Republican presidential candidate Donald Trump speaks during a rally in The Woodlands, Tex., on Friday, June 17, 2016. (AP Photo/David J. Phillip)

THE WOODLANDS, Tex. -- Donald Trump on Friday accused President Obama of trying to unjustifiably wedge the debate over guns laws into the national conversation about terrorism, even as the mogul has signaled openness to tightening restrictions on firearms in the wake of the Orlando nightclub massacre.

"It's a hatred. It's a deep-seated hatred. And President Obama is trying to make terrorism into guns. And it's not guns, folks. It is not guns. It is not guns. This is terrorism," Trump said.

On Wednesday, Trump said he would schedule a meeting with the National Rifle Association to discuss proposals to bar people on some federal watch lists from purchasing guns.

The presumptive GOP presidential nominee's remarks from both days highlighted the difficult balancing act Trump appears to have embraced between campaigning as a staunch defender of guns rights while challenging some longstanding pro-gun orthodoxies.

"Nobody will protect your Second Amendment like Donald John Trump," he said, emphasizing his middle name with gusto.

Trump made his Friday remarks during an evening rally held in a packed ballroom here north of Houston. As the temperature crept to nearly 100 degrees, several thousand people waited for close to four hours in a line that stretched more than half a mile. Many did not make it in.

At the top of his remarks, Trump said there were "miles and miles of people" lined up outside to see him.

Vendors walked up and down the line selling "Make America Great Again" hats and pro-Trump T-shirts, including one featuring him in a boxing ring with Hillary Clinton -- thrown to the ground as he triumphantly stomps on her neck.

At first there were no food or water vendors, but a few young men in line quickly saw a business opportunity, ran to a store and came back with bottled water that they sold for one dollar each. One person in a white pickup truck also pulled up and passed out free water.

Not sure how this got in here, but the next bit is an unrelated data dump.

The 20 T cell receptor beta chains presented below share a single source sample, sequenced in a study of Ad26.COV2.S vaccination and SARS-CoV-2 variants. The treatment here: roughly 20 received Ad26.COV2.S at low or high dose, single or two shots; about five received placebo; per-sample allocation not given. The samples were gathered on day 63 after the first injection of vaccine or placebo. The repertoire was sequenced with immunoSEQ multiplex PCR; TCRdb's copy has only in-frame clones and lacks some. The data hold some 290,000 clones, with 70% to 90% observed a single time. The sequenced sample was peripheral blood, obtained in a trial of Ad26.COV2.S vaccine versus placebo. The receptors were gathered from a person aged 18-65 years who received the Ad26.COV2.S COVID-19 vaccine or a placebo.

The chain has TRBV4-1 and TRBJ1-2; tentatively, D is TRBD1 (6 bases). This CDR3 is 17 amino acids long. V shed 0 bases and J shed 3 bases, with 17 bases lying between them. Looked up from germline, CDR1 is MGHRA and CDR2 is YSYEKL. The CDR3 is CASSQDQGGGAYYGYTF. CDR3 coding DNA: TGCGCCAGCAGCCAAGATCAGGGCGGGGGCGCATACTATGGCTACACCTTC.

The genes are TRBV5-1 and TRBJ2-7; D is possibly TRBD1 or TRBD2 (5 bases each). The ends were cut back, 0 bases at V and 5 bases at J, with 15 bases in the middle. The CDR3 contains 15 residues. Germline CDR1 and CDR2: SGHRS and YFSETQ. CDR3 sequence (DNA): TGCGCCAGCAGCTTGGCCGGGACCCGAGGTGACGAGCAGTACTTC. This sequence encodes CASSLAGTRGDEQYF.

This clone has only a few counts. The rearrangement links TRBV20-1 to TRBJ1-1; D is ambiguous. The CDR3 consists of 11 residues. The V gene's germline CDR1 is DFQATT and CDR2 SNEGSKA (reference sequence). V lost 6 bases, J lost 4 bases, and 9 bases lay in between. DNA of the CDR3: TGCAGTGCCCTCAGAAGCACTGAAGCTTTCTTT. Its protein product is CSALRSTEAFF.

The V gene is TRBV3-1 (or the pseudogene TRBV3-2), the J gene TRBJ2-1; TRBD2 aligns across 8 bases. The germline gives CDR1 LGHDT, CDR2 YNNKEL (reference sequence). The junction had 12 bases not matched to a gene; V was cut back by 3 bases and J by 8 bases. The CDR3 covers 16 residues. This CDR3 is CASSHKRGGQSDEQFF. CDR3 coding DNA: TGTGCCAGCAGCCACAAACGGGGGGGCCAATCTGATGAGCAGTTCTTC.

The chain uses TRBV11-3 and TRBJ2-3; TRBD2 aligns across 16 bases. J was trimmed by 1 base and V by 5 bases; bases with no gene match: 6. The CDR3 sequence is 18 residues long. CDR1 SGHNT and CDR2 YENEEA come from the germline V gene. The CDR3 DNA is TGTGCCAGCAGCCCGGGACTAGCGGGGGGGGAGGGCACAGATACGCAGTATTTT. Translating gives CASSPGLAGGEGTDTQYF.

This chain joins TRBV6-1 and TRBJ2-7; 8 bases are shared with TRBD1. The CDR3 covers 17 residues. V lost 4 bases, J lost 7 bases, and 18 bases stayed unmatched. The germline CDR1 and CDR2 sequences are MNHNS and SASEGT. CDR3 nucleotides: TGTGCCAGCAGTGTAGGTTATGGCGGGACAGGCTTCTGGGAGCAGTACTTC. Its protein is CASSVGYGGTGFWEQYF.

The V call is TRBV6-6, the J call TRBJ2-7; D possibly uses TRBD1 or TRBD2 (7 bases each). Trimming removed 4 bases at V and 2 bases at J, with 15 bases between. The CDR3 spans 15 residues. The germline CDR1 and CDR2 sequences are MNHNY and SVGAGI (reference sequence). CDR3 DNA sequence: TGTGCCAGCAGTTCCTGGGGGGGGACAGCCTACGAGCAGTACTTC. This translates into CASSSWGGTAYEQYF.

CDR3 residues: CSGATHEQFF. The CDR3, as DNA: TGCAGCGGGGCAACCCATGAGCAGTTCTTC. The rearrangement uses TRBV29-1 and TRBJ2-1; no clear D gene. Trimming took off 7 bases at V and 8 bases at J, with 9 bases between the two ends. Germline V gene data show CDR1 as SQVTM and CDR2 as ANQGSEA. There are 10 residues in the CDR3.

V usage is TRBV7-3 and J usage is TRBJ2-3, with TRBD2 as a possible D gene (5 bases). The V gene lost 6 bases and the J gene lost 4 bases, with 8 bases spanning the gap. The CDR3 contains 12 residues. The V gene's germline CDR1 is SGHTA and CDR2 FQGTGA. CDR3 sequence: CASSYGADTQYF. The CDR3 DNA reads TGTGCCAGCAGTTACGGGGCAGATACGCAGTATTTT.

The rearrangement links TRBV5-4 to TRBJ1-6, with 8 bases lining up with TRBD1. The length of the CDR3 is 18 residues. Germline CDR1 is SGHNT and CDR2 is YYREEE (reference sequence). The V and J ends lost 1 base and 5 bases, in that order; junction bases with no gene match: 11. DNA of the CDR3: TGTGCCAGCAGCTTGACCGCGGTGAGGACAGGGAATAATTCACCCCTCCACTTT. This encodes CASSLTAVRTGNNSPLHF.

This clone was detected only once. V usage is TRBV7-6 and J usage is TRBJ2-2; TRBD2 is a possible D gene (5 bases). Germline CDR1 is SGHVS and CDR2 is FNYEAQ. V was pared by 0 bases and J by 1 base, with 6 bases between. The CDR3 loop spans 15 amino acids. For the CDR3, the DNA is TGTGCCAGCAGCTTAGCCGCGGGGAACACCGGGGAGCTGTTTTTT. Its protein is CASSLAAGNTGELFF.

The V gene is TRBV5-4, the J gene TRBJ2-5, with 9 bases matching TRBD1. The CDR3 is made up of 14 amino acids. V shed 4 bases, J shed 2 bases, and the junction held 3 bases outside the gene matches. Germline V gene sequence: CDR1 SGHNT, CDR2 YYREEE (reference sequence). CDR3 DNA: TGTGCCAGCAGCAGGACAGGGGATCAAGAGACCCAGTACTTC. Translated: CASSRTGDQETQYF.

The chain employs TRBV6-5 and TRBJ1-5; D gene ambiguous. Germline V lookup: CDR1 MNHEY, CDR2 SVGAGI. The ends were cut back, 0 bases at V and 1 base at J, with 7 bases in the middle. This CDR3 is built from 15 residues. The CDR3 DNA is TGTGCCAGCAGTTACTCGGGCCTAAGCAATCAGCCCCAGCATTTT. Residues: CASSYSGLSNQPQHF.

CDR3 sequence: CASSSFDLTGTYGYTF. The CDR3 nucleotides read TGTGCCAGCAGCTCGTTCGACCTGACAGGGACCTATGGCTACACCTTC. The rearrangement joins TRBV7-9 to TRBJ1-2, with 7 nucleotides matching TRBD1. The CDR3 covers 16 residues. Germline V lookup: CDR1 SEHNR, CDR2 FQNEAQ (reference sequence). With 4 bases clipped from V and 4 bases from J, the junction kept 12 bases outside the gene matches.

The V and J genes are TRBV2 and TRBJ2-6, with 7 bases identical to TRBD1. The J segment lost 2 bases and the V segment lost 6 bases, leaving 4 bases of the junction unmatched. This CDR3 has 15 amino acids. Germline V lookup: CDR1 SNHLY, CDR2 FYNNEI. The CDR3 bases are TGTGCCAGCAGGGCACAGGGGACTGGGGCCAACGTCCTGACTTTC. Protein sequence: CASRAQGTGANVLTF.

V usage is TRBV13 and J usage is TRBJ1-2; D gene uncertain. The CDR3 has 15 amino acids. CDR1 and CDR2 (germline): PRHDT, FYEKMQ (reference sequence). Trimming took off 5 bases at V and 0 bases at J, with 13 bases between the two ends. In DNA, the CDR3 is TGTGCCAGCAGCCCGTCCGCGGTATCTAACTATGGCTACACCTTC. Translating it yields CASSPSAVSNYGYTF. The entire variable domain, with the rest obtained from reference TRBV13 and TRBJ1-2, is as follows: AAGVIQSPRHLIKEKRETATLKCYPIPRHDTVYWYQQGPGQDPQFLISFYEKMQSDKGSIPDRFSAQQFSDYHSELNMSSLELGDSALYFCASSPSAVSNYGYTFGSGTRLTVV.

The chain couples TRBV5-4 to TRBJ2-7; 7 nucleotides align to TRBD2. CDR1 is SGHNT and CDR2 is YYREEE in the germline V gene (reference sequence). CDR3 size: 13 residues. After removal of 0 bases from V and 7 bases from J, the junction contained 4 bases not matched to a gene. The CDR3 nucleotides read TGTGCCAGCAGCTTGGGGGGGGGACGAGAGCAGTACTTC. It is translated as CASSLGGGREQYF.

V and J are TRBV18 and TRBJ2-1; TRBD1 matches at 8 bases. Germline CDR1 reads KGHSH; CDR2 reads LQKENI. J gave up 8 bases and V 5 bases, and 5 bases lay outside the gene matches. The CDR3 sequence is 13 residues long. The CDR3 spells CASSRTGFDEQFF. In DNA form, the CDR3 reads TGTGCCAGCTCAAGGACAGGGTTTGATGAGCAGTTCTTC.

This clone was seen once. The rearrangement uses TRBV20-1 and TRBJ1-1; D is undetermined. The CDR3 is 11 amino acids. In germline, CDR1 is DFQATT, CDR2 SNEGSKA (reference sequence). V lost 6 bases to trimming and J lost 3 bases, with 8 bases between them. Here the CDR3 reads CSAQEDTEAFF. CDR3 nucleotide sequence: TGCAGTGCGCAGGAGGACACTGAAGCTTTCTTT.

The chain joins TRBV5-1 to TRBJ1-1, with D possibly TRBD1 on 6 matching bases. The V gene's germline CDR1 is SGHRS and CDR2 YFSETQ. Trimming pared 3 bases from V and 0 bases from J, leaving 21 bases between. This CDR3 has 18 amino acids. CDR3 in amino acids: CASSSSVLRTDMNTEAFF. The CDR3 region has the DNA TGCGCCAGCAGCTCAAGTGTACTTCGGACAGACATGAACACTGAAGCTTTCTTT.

As Secret Service shut down their checkpoints, one mom had her children pose in front of the closed doors with dramatically disappointed facial expressions and their thumbs down. A woman who had tried to convince her husband hours earlier to drop out of the line and get ice cream made a point of noting that she was right. One guy jokingly shouted: "The border is closed!"

Dozens of protesters gathered outside the rally with signs reading "Trump is a neonazi" and "A vote for Trump is a vote for hate." They were quickly out-numbered by Trump supporters, who at one point chanted: "Build a wall and kill them all!"

At the rally, Jacob Mingear, 22, said Trump singled him out after he held up a T-shirt he painted in fluorescent colors to read, "GAYS FOR TRUMP."


Jacob Mingear (Photo by Eva Ruth Moravec)

The graduate school student said he was sitting in the first row and caught Trump's eye during a part of the speech that referenced the recent Orlando slayings.

"There's a movement of LGBT that's moving towards Trump," Mingear said afterward, wearing his handmade shirt that Trump had signed. "It was already there before Orlando and now it's really growing."

He added that he was more fearful after the rally of confrontations with anti-Trump protesters than Trump supporters.

Earlier in the day, Trump held a fundraiser at the sprawling red-brick mansion of trial lawyer Tony Buzbee, who once defended Rick Perry. Donors paid between $5,400 and $250,000 to attend.

About 150 protesters, some wearing sombreros and anti-Trump T-shirts, gathered across the street. Police officers sought to put distance between them and a couple of dozen people wearing pro-Trump swag.

When Trump arrived in his motorcade, the protesters -- accompanied by a snare drum player and a saxophonist from the local band Free Radicals -- chanted, "Stop the hate, stop the fear; immigrants are welcome here!"

Ron Castro, a 34-year-old high school government teacher, said he illegally immigrated to South Texas when he was 3 years old. His family was fleeing civil war in Nicaragua, Castro said, adding he later served in the U.S. Navy and became a resident.

"I'm just here to observe for the students," Castro said as he crossed the street to join protesters on the sidewalk. "I just wish he wouldn't divide us. He's so divisive."

During the rally, Trump repeated his stated belief that if people in the Orlando nightclub had been armed, the outcome would not have been as bad.

He also said: "We should declare war on ISIS," using a common acronym for the Islamic State terrorist group. The United States is part of an international coalition that has been waging war on the Islamic State for nearly two years, including more than 13,000 airstrikes in Syria and Iraq.

Sullivan reported from Las Vegas